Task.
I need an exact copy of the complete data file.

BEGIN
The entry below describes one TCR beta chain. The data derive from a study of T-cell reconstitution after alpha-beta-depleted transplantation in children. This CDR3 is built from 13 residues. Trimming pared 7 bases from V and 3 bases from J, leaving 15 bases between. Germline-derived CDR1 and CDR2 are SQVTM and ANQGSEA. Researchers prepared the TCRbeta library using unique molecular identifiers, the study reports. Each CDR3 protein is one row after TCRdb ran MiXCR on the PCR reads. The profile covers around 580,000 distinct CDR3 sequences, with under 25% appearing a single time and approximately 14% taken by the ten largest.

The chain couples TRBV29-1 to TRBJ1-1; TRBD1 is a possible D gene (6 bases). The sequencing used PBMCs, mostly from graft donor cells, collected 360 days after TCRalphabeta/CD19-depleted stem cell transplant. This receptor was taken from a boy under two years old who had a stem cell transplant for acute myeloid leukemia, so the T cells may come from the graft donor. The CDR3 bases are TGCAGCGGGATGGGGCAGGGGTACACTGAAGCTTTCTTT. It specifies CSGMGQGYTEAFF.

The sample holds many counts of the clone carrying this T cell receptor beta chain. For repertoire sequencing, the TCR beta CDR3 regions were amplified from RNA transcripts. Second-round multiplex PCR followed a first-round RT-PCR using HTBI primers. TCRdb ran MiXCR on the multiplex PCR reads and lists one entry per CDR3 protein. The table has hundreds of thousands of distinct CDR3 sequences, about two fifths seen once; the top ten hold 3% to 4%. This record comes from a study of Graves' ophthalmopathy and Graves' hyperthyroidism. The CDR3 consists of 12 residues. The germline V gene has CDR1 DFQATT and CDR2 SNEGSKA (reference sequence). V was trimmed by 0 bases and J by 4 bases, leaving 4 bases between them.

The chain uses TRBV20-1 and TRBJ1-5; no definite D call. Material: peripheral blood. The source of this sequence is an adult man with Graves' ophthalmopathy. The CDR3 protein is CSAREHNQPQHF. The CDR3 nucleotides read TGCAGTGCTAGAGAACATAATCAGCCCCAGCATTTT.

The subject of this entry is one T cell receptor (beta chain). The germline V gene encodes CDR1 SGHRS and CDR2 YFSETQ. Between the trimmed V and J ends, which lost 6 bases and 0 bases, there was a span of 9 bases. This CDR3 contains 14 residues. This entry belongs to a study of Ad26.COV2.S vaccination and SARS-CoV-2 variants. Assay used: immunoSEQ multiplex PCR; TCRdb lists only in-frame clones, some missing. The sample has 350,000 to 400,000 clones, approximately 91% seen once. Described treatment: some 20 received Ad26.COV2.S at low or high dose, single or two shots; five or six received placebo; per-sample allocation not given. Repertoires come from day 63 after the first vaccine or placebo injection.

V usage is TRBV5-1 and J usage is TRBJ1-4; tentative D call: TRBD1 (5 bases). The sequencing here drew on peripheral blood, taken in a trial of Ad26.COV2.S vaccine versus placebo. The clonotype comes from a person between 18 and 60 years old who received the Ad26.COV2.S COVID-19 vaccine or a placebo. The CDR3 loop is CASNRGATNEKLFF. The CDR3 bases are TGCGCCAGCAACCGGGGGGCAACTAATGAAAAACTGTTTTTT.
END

The entry below describes one TCR beta chain. The data derive from a study of T-cell reconstitution after alpha-beta-depleted transplantation in children. This CDR3 is built from 13 residues. Trimming pared 7 bases from V and 3 bases from J, leaving 15 bases between. Germline-derived CDR1 and CDR2 are SQVTM and ANQGSEA. Researchers prepared the TCRbeta library using unique molecular identifiers, the study reports. Each CDR3 protein is one row after TCRdb ran MiXCR on the PCR reads. The profile covers around 580,000 distinct CDR3 sequences, with under 25% appearing a single time and approximately 14% taken by the ten largest.

The chain couples TRBV29-1 to TRBJ1-1; TRBD1 is a possible D gene (6 bases). The sequencing used PBMCs, mostly from graft donor cells, collected 360 days after TCRalphabeta/CD19-depleted stem cell transplant. This receptor was taken from a boy under two years old who had a stem cell transplant for acute myeloid leukemia, so the T cells may come from the graft donor. The CDR3 bases are TGCAGCGGGATGGGGCAGGGGTACACTGAAGCTTTCTTT. It specifies CSGMGQGYTEAFF.

The sample holds many counts of the clone carrying this T cell receptor beta chain. For repertoire sequencing, the TCR beta CDR3 regions were amplified from RNA transcripts. Second-round multiplex PCR followed a first-round RT-PCR using HTBI primers. TCRdb ran MiXCR on the multiplex PCR reads and lists one entry per CDR3 protein. The table has hundreds of thousands of distinct CDR3 sequences, about two fifths seen once; the top ten hold 3% to 4%. This record comes from a study of Graves' ophthalmopathy and Graves' hyperthyroidism. The CDR3 consists of 12 residues. The germline V gene has CDR1 DFQATT and CDR2 SNEGSKA (reference sequence). V was trimmed by 0 bases and J by 4 bases, leaving 4 bases between them.

The chain uses TRBV20-1 and TRBJ1-5; no definite D call. Material: peripheral blood. The source of this sequence is an adult man with Graves' ophthalmopathy. The CDR3 protein is CSAREHNQPQHF. The CDR3 nucleotides read TGCAGTGCTAGAGAACATAATCAGCCCCAGCATTTT.

The subject of this entry is one T cell receptor (beta chain). The germline V gene encodes CDR1 SGHRS and CDR2 YFSETQ. Between the trimmed V and J ends, which lost 6 bases and 0 bases, there was a span of 9 bases. This CDR3 contains 14 residues. This entry belongs to a study of Ad26.COV2.S vaccination and SARS-CoV-2 variants. Assay used: immunoSEQ multiplex PCR; TCRdb lists only in-frame clones, some missing. The sample has 350,000 to 400,000 clones, approximately 91% seen once. Described treatment: some 20 received Ad26.COV2.S at low or high dose, single or two shots; five or six received placebo; per-sample allocation not given. Repertoires come from day 63 after the first vaccine or placebo injection.

V usage is TRBV5-1 and J usage is TRBJ1-4; tentative D call: TRBD1 (5 bases). The sequencing here drew on peripheral blood, taken in a trial of Ad26.COV2.S vaccine versus placebo. The clonotype comes from a person between 18 and 60 years old who received the Ad26.COV2.S COVID-19 vaccine or a placebo. The CDR3 loop is CASNRGATNEKLFF. The CDR3 bases are TGCGCCAGCAACCGGGGGGCAACTAATGAAAAACTGTTTTTT.